Well, let's keep things general, not so specific as a number. The 'computer revolution' started when 'regular' people could suddenly buy a 'real computer', with a modem and tape storage, in the 80's.

I'm being general, but in the 80's, there were certainly super rich who, if they had any idea the potential of networking, could have justified the tens of thousands of dollars on computer installations that would allow then real time access to the internet of the time.

That wasn't the revolution though. It's just not enough people.

Instead, the revolution took place with computers like the Apple II and Commodore 64. They allowed for a cottage industry of micro-computers and software to spring up overnight.

Suddenly, you didn't need to be rich, or go to Harvard or MIT to use a computer. Previous to that, you had to be both very rich and very smart to ever touch a computer.

Suddenly … incredibly suddenly, you just needed to keep an eye out for used systems you could pick up for next to nothing.

Remember, when PGP came out, it was still considered military grade technology!

Organized crime suddenly had their own networks of encrypted data. Books tracked on BBS style servers that only bookies even knew existed.

Meanwhile, you have a similar move toward organization with fringe elements. BBS systems that cater to gun nuts, militants, anarchists, etc … start springing up. People are finding that, for whatever their niche interest, there's a place online for them.

Hacker collectives rise. Phrack magazine, Hex-40, Cult of the Dead Cow … there is no corporate or military equivalent to combat them.

The establishment is losing their minds. Most US infrastructure has laughable security. Bored college students are taunting military sysops. Russian kids are hacking government systems to steal Unix System V to sell to the KGB.

No state actor, or rich corporation, is able to keep up with bored teenagers, college kids, and lonely homebodies.

For a brief moment in time, it looks like all the brouzouf is at the top, and all the power is at the bottom.

Governments begin to panic, while legitimate news organizations report to hand wringing old people that there are kids who could start WW III with a pay phone, and no one can stop them.

Then Bill Gibson looked around and said 'If we manage to survive another 100yrs on this path, it's sure as hell not going to look like 2001: A Space Odyssey'

30 years later, we still haven't blown ourselves up. Gibson's 'bored researcher' still has his finger on the fast forward button, and the establishment is still trying to come to grips with a general population that suddenly has free deep learning AI and block chain technology, and they have no idea, or control, on how they'll use it.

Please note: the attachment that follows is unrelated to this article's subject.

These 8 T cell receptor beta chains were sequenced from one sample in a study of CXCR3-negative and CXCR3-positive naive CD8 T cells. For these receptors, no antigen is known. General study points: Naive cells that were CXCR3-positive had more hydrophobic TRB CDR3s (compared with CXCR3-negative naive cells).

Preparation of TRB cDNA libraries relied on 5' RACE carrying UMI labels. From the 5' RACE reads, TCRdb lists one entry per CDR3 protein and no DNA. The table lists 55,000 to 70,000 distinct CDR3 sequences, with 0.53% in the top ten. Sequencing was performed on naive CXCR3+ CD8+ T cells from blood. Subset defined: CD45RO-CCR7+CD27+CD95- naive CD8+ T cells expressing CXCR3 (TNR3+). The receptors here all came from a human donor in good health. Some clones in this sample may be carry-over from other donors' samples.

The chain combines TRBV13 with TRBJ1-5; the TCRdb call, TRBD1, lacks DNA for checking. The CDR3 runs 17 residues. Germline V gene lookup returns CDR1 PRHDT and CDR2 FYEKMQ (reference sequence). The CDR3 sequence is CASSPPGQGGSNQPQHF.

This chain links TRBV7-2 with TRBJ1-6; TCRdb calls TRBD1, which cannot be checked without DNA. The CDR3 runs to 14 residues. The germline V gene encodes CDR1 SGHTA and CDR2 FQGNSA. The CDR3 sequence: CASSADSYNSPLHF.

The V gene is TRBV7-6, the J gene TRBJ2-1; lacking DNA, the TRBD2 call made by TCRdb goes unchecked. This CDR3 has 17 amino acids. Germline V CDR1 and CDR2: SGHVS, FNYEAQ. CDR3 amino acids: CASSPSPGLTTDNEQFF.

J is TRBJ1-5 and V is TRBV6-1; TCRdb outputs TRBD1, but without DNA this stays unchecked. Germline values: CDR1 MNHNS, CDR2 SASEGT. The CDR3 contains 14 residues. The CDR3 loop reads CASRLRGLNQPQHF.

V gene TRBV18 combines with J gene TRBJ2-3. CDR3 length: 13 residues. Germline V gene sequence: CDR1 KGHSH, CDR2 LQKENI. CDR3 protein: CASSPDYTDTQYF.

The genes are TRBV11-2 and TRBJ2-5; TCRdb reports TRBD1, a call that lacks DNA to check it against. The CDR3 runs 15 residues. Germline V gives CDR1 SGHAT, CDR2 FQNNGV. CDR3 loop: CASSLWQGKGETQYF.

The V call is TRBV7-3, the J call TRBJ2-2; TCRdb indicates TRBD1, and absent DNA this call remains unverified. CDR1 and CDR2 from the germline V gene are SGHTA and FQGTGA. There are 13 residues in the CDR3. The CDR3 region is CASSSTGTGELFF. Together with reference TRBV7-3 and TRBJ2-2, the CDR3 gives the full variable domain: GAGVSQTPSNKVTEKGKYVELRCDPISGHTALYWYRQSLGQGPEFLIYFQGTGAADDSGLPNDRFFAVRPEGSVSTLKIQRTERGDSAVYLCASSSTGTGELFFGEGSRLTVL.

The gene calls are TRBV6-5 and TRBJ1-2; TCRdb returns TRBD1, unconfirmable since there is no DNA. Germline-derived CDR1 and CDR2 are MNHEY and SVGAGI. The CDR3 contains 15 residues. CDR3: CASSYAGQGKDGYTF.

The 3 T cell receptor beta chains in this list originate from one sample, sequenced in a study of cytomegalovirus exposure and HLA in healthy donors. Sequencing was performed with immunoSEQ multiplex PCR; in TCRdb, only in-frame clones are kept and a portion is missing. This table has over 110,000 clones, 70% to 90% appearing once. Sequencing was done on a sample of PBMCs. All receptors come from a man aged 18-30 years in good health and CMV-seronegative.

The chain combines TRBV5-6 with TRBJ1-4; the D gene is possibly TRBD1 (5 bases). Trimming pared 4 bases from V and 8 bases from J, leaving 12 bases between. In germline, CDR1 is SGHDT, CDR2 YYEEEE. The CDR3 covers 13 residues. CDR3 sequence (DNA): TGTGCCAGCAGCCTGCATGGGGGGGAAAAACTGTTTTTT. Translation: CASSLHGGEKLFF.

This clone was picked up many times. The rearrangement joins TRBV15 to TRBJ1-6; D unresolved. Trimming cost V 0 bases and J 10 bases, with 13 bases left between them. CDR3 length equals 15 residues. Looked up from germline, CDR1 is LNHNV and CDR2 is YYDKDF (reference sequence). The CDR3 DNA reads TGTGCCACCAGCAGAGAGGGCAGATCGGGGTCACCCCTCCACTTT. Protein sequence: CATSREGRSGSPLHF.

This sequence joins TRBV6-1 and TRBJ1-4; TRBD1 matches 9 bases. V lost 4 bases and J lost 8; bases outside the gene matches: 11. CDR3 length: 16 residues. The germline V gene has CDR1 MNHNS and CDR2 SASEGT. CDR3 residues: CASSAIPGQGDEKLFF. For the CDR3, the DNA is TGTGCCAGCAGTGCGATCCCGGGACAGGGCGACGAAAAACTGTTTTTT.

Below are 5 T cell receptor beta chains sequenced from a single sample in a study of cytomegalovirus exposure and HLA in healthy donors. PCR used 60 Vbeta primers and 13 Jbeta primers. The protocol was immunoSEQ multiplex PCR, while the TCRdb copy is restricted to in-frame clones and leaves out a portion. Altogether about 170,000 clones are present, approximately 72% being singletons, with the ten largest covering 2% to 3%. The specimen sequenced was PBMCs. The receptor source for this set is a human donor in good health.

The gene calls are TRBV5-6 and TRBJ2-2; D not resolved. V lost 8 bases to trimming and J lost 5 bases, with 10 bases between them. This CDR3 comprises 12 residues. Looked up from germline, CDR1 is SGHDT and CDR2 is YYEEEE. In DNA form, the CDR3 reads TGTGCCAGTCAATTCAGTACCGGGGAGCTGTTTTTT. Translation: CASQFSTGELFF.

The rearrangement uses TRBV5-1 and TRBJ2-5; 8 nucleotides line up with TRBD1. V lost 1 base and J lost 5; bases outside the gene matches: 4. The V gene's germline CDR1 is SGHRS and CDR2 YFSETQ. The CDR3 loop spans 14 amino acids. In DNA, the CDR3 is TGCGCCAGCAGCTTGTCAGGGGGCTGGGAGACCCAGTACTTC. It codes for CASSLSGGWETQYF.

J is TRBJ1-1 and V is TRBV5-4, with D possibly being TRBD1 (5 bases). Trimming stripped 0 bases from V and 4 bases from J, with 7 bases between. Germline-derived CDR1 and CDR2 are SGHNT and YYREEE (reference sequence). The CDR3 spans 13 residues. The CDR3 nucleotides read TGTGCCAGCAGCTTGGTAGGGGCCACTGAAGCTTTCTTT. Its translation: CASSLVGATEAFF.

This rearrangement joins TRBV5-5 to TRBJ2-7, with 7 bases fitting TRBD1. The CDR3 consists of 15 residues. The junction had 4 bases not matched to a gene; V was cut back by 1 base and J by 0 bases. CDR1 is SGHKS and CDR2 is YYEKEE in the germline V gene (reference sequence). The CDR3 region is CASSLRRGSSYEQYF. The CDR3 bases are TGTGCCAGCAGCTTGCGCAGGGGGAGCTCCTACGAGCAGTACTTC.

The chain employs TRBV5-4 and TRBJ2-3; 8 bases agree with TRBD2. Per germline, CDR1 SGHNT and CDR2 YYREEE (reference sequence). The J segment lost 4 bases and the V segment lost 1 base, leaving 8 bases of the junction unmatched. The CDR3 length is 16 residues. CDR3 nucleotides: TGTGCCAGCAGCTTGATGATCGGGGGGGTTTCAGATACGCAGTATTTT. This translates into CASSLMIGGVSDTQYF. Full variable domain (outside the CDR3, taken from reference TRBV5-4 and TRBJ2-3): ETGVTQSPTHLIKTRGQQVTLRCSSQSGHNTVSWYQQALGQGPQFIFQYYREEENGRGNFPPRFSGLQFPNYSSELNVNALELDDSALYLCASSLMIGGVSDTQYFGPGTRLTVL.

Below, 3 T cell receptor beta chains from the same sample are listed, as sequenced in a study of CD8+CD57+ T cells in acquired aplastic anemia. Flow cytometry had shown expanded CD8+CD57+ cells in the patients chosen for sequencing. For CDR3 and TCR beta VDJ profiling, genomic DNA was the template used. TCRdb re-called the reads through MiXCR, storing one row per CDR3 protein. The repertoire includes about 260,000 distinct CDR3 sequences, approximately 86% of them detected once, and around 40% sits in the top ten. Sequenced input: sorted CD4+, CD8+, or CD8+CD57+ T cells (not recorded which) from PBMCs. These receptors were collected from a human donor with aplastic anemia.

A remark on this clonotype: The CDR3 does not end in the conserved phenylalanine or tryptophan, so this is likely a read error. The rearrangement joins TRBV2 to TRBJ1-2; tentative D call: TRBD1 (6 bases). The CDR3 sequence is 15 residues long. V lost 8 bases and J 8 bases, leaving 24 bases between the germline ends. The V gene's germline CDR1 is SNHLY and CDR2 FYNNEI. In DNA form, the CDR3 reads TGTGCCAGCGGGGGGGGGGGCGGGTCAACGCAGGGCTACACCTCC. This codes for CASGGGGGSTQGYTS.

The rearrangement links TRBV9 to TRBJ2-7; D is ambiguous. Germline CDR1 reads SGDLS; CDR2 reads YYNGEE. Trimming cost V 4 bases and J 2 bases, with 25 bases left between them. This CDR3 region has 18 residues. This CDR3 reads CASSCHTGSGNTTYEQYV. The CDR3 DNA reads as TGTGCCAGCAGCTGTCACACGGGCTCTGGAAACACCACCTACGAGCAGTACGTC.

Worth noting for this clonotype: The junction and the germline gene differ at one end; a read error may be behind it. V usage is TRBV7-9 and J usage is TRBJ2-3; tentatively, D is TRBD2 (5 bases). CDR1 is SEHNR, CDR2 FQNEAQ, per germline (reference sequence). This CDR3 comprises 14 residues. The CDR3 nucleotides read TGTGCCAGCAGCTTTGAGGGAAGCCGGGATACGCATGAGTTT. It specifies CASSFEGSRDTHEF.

That's cyberpunk.


 No.50129

>>50127

That is all pretty interesting, but i still do not get the wealth and tech level borders. If owning a lathe is not cheap enough to be acceptable, then are diy or budget projects from basic materials? Is the only tech level suitable if it involves at least microcontrollers? Does mechanical(or bio) engineering fit?

All these seem very arbitrary, and general, while lack of universal(i.e. absolute and not dependant on some stereotypes) description might soon lead to implementing new ideas or settings withing the genre, expanding it to some view that may not have been acceptable earlier.


 No.50130

>>50127

Not being sarcastic about that stuff, it was pretty clear and informative, btw.


 No.50132

>>50129

I was trying to communicate that you're looking at it wrong (from my perspective).

The difference between a owning a lathe and owning a computer is not the price of each, it's that they belong to two different revolutions.

Cyberpunk is about the technology revolution. A lot of stuff that makes Cyberpunk compelling, bringing technology to the masses, actually started with the printing press. There's no major conceptual difference between the effect of the printing press and the effect of the home computer. Both enabled the lower classes to educate themselves, and communicate, without going through the barriers of the upper classes.

If you're asking what makes them different, the only substantial difference is 'One was mechanical and the other was with computers'.

It's not about 'tech level borders' it's not about 'wealth levels'. It's just about what's taking place NOW, and where the printing press was the same kind of effect on society, it was much slower, and we're done with that.

We're still going through the technology revolution. It is likely to be the last 'revolution' of mankind before the singularity.

My grandfather owned a lathe. There are laws in place to keep him from making a gun on it. It is a known quantity and legislation is in place and well understood.

Block Chain technology got big, what? A year ago? There seems to be no meaningful laws that govern the use of that technology. Governments and Corporations still haven't figured out how THEY want to use that technology, and there's 16yr old kids, in highschool, thinking up new ways to use it that they haven't even considered, and have no control over it.